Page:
A Look at the Moana Soundtrack

Disney has a new princess. Moana hit theaters a few weeks ago. With a stellar cast and an even more stellar soundtrack, the film does two very cool things:

1. It features a non-white female protagonist with no romantic story line as the lead character

2. It features Dwayne “The Rock” Johnson singing.

The film has a lot of really fantastic elements, including animal sidekicks, beautiful animation and some really funny bickering between Maui (The Rock) and Moana (Auli’i Cravalho).

The Moana soundtrack is full of original music written by Hamilton composer and creator Lin-Manuel Miranda.  The soundtrack also features music by Mark Mancina and Opetaia Foa’i.

Newcomer and Hawaaian native Auli’i Cravalho shines in the part. The 16-year-old’s voice conveys a passion and strength unexpected in someone so young. Her best song, How Far I’ll Go, gives Frozen’s Let it Go a run for its money.  The soundtrack does an excellent job of capturing the spirit of Hawaiian culture and adventure in the music.

Miranda not only led his song-writing skills, but his vocals to a few songs as well. The soundtrack is full of talented musicians. Jemaine Clement, one half of the Flight of the Concords duo, lends his voice as well. Although Clement’s strange giant snail character seemed to be an unnecessary and even distracting addition to the film, his singing is catchy and well done.

With such an impressive amount of musical talent in Moana, I was surprised to find that my favorite song of the entire film was actually performed by The Rock.

His voice is unexpectedly fantastic and although he may not have as strong a voice as some of his cast mates, his energy and goofiness won my heart. The Rock has a confidence and an undeniable energy that’s absolutely contagious. His egotistical character Maui sings a song called You’re Welcome to Moana, essentially spending three minutes singing about how awesome he is and telling her “you’re welcome” for his very existence.

Check out the soundtrack. Not only does it have all the catchy songs from the film, but also includes some cool covers by various artists and demos performed by Miranda.

Moana–the soundtrack and the film– are absolutely fantastic. Go hit the theater and enjoy Moana’s musical adventure across the sea to try and save her people with the help of a self-absorbed demigod. The film is charming, heartfelt and very entertaining. Disney did not disappoint on this one.


Musical Review: Hedwig and the Angry Inch

Hedwig and the Angry Inch is making its way through California. Last week I drove to Hollywood with a few friends to watch the show live at the Pantages theatre.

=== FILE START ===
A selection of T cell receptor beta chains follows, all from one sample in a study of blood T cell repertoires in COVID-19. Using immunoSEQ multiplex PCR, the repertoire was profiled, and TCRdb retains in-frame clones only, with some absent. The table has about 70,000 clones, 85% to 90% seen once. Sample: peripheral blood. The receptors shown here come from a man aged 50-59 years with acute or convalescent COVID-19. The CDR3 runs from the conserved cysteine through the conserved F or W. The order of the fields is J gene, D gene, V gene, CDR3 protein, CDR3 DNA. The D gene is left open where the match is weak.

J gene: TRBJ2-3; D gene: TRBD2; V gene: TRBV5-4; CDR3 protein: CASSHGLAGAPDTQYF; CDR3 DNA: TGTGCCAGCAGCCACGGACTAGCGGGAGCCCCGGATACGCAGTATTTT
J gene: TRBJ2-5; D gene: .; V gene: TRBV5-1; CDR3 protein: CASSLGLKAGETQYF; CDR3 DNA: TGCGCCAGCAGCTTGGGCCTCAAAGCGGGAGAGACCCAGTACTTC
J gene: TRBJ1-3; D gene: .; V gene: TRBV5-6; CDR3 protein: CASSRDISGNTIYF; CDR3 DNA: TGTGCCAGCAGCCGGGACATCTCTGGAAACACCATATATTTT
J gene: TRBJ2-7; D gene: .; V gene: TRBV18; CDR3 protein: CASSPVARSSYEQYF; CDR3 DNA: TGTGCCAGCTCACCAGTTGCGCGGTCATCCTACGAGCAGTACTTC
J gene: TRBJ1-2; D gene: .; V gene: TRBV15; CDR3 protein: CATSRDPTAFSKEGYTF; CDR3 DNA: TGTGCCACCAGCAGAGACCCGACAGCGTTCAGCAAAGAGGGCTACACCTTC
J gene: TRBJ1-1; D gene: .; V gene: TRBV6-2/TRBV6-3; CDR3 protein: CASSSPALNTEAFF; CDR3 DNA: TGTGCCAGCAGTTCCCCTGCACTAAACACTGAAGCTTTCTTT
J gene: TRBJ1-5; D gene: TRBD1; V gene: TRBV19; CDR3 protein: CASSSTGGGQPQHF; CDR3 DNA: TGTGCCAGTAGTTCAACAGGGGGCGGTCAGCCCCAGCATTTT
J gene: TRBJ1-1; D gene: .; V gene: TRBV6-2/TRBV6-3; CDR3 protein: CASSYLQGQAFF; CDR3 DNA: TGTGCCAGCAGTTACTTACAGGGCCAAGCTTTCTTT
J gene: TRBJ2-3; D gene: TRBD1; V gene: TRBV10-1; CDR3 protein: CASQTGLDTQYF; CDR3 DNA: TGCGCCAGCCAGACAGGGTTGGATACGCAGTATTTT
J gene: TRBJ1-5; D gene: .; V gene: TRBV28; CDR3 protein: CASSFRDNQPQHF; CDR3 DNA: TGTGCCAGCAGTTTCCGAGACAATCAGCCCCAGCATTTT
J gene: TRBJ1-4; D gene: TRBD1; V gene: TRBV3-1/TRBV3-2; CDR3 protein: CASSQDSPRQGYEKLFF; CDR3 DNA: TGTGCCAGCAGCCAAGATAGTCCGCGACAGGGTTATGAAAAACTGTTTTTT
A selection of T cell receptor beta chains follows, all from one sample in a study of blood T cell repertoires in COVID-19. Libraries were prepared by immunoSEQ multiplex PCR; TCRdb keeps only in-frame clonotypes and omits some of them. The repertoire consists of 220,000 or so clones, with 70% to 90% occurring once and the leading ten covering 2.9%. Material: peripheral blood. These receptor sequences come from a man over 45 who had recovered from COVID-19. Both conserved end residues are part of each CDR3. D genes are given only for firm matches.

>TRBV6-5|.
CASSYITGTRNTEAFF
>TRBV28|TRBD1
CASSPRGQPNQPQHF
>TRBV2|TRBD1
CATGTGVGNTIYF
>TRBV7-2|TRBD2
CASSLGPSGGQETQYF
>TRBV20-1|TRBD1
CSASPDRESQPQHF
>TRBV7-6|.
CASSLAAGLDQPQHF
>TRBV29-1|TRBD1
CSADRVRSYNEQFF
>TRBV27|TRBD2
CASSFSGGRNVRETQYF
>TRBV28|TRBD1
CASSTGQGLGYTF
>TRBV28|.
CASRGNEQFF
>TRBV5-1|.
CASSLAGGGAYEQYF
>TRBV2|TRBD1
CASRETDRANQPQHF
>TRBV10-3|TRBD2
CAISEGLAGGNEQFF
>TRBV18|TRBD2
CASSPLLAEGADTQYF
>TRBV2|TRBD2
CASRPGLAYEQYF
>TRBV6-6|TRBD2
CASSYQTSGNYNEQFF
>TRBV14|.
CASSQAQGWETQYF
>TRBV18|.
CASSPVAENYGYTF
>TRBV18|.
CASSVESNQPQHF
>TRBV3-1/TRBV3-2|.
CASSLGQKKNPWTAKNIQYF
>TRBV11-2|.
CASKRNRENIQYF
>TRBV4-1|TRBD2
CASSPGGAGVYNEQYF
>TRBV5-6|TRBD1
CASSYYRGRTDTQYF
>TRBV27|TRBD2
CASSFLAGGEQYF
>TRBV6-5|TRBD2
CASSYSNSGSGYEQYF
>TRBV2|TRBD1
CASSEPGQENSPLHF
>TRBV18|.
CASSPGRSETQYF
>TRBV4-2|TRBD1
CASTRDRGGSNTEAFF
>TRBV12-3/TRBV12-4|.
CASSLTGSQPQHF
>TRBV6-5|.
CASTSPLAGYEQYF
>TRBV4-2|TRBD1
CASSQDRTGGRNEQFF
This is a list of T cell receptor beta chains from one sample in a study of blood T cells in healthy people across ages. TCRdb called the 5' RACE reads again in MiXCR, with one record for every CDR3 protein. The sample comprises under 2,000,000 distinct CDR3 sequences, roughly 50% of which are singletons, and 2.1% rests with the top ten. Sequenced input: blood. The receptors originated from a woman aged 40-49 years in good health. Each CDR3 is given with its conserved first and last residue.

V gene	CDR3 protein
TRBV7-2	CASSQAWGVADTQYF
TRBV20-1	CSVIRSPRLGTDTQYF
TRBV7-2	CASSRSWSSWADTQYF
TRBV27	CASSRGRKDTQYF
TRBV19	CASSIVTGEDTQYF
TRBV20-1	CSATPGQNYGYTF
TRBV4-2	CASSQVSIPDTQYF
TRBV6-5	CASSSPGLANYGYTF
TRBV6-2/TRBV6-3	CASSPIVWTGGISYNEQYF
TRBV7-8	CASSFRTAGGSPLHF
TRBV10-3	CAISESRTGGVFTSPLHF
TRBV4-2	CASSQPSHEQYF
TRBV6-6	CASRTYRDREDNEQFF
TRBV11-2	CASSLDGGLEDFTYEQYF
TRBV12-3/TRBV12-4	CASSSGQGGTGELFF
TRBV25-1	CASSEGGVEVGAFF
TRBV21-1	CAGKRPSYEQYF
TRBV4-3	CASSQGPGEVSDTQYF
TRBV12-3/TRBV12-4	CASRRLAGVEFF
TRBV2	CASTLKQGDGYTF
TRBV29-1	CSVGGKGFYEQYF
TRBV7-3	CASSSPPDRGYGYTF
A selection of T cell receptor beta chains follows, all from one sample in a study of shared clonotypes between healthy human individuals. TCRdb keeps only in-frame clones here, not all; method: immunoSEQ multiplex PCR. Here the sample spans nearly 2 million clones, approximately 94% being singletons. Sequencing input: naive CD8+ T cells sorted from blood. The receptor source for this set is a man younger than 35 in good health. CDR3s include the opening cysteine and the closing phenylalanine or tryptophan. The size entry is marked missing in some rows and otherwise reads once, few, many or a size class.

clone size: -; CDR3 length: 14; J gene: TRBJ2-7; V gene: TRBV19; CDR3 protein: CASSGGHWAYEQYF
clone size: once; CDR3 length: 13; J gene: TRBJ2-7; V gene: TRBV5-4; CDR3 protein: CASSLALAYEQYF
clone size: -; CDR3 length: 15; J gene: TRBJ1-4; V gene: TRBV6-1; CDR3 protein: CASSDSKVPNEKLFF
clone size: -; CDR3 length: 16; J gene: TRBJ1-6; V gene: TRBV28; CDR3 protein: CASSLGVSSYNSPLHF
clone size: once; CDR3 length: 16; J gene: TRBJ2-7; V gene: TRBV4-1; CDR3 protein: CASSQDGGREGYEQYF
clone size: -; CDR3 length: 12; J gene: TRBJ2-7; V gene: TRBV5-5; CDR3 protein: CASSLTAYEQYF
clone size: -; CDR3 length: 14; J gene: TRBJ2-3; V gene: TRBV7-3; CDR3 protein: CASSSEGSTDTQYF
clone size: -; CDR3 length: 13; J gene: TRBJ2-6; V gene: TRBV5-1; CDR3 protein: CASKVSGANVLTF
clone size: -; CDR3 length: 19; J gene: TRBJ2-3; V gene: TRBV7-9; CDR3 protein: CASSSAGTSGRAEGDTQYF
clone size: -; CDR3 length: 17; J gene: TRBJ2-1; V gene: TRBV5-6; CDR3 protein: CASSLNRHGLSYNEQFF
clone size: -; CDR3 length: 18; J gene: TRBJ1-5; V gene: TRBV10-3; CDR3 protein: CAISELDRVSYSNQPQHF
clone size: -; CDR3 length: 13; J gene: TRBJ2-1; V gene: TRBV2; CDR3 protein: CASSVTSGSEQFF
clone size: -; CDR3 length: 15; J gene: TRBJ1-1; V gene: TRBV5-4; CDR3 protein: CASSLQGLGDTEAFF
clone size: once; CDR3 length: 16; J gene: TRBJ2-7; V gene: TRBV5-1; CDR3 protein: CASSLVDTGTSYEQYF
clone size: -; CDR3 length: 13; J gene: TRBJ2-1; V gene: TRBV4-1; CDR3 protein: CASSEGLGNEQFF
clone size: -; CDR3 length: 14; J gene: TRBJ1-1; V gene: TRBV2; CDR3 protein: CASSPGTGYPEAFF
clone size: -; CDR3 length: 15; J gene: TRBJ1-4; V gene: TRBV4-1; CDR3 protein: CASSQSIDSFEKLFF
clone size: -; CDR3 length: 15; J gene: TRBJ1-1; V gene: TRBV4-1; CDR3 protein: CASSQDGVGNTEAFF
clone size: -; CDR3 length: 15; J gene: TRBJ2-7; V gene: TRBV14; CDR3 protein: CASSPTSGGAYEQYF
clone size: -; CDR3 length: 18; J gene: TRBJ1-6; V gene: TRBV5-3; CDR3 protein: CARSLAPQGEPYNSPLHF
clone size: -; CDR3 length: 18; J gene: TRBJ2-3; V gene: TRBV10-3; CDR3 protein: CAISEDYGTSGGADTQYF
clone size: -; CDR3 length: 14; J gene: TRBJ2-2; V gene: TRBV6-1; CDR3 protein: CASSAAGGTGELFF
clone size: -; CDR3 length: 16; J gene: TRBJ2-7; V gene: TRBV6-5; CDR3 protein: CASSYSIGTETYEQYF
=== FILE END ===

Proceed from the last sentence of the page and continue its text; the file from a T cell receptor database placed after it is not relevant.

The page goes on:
The rock musical moves from Hollywood to San Diego at the end of November and plays at the San Diego Civic Theatre through Dec. 4.

Hedwig and the Angry Inch is a Tony Award-winning musical. It won best revival show in 2014 when Neil Patrick Harris put on a wig and played the titular character.

The musical tells the story of Hedwig, a German transgender musician who’s botched reassignment surgery left her with an extra “angry inch.”

Now, Darren Criss has taken over the role. The former Glee star, is one-man powerhouse, rocking the stage in his wig, skimpy dress and impressively tall heels.

The musical follows Hedwig and her band, The Angry Inch, as perform on tour and Hedwig shares her life story about escaping East Berlin and her failed dreams of rock stardom. Hedwig is obsessed with being the center of attention. The character flaw is hilariously executed as Darren Criss, pushes his bandmates out of the spotlight and then bats his high lashes and smiles flirtatiously at the audience.

While the story may seem out there, at its core it explores the truths of love and

Like the story itself, the music is unexpected. There’s no crooning lullabies, operatic ballads or oboe solos playing in the background. Hedwig sings rock & roll. Of course, there’s a theatrical element to the music, but Hedwig jumps around the stage screaming out songs with a background band of electric guitars and drums.

The premise is one of the strangest to grace the stage. Hedwig constantly breaks the fourth wall during the show to address the audience directly. At one point, he even got off the stage and started kissing an audience member in the front row.

Instead of watching the story unfold on stage, Hedwig tells the story to the audience. There were a few other characters, but Hedwig is essentially a one man –or woman– show. Criss is a brilliant performer. He switches voices and mannerisms each time he introduces a new character into the story. His nonstop dialogue and jokes kept the audience engaged and entertained. He gives a phenomenal performance.

If you want to see Criss on stage, you’ll have to make your way to Hollywood. Once the show moves to San Diego, there will be a new lead taking over.

It’s not my favorite show I’ve ever seen and I wish there’d been more story shown and less of Hedwig just talking to the audience, but who am I to criticize a Tony award winning musical? My Hollywood road trip was worth all the sitting in traffic and overpriced parking. The comedy, music and dynamic cast performance make Hedwig and the Angry Inch well worth the ticket.